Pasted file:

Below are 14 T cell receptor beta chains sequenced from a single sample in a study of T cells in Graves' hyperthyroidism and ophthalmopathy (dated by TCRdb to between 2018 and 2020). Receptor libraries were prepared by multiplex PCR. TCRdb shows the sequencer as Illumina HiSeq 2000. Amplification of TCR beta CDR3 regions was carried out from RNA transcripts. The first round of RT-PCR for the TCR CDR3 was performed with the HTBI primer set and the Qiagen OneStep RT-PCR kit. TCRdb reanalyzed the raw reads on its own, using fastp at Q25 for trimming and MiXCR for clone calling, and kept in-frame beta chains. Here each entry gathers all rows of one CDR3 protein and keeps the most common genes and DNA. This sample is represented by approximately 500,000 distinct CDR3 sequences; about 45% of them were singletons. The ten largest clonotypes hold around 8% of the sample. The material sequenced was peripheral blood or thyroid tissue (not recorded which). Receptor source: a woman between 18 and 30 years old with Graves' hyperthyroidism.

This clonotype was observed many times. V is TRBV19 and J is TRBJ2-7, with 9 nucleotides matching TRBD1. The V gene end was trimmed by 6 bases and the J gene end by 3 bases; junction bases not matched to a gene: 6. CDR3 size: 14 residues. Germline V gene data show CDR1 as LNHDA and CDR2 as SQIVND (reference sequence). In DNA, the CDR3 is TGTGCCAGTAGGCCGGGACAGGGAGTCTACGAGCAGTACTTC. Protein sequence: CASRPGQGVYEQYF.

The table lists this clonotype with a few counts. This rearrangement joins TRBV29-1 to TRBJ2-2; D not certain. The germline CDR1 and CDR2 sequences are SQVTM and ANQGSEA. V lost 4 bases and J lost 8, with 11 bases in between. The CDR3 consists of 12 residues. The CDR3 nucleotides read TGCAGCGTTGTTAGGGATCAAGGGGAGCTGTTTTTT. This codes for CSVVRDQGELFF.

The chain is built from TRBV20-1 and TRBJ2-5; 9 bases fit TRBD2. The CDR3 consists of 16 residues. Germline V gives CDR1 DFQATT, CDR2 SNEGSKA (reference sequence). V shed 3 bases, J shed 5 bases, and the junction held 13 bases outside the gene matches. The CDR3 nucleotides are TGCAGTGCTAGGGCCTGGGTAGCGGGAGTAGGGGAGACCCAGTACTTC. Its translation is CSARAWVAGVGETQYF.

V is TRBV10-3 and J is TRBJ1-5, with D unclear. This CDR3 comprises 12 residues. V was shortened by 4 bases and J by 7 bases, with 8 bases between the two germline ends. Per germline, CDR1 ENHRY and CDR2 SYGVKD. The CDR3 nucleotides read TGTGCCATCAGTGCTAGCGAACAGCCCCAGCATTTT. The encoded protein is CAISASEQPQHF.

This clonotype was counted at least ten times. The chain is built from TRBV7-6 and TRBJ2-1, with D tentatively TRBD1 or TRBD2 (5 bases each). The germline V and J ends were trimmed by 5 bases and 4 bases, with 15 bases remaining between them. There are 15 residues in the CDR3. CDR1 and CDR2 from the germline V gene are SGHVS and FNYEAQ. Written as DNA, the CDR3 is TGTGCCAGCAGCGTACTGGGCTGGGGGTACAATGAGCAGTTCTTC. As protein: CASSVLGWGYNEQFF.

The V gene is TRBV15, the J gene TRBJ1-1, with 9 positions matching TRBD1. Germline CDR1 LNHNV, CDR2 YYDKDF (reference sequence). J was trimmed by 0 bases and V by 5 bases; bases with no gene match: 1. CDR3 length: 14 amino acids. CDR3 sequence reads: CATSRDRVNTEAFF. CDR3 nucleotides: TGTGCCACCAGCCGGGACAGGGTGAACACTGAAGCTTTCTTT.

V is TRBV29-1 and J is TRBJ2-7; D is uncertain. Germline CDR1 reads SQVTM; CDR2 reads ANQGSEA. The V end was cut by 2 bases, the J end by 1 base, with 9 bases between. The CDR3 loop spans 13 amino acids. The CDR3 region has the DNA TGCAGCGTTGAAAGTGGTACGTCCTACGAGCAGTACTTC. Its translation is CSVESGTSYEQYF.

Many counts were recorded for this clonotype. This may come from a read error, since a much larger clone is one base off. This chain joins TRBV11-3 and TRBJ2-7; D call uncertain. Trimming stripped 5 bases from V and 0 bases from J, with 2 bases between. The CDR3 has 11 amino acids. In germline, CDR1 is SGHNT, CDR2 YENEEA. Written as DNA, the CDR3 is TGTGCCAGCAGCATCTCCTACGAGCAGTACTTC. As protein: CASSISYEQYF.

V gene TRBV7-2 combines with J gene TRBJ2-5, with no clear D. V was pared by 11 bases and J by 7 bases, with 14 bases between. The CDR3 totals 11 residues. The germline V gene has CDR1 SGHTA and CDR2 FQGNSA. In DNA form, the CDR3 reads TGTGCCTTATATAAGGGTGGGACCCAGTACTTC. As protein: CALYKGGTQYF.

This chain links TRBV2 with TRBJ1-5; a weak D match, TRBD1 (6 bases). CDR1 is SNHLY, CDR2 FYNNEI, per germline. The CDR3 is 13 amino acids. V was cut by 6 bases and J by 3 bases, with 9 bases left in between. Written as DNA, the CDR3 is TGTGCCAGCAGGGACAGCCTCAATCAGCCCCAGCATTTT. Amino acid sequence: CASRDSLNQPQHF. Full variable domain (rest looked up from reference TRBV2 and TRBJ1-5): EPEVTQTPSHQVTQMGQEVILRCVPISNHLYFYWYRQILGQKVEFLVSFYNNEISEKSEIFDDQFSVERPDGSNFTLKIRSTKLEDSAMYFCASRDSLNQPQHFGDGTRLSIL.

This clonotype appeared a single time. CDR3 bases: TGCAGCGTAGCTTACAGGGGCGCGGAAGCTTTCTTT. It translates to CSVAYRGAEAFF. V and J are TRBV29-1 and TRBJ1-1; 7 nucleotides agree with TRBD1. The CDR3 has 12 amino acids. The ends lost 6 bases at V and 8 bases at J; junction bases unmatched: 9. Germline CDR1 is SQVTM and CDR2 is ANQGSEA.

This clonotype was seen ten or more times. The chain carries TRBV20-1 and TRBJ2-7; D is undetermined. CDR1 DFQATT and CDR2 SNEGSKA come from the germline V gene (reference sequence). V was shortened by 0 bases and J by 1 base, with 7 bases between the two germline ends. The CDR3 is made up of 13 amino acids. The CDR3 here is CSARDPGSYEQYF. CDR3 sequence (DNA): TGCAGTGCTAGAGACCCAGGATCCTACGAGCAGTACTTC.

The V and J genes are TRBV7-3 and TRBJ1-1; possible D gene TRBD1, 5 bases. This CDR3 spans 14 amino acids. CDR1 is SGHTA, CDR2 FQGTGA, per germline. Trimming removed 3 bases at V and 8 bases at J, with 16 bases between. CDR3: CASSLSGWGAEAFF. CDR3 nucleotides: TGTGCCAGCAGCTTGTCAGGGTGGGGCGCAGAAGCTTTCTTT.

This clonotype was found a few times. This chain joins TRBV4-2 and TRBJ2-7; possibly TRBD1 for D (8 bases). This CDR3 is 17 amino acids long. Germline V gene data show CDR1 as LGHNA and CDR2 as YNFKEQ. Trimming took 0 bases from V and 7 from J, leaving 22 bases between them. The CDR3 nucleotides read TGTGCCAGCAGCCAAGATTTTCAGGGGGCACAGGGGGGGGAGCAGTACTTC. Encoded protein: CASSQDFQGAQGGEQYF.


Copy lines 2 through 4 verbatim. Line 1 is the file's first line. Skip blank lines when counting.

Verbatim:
This clonotype was observed many times. V is TRBV19 and J is TRBJ2-7, with 9 nucleotides matching TRBD1. The V gene end was trimmed by 6 bases and the J gene end by 3 bases; junction bases not matched to a gene: 6. CDR3 size: 14 residues. Germline V gene data show CDR1 as LNHDA and CDR2 as SQIVND (reference sequence). In DNA, the CDR3 is TGTGCCAGTAGGCCGGGACAGGGAGTCTACGAGCAGTACTTC. Protein sequence: CASRPGQGVYEQYF.

The table lists this clonotype with a few counts. This rearrangement joins TRBV29-1 to TRBJ2-2; D not certain. The germline CDR1 and CDR2 sequences are SQVTM and ANQGSEA. V lost 4 bases and J lost 8, with 11 bases in between. The CDR3 consists of 12 residues. The CDR3 nucleotides read TGCAGCGTTGTTAGGGATCAAGGGGAGCTGTTTTTT. This codes for CSVVRDQGELFF.

The chain is built from TRBV20-1 and TRBJ2-5; 9 bases fit TRBD2. The CDR3 consists of 16 residues. Germline V gives CDR1 DFQATT, CDR2 SNEGSKA (reference sequence). V shed 3 bases, J shed 5 bases, and the junction held 13 bases outside the gene matches. The CDR3 nucleotides are TGCAGTGCTAGGGCCTGGGTAGCGGGAGTAGGGGAGACCCAGTACTTC. Its translation is CSARAWVAGVGETQYF.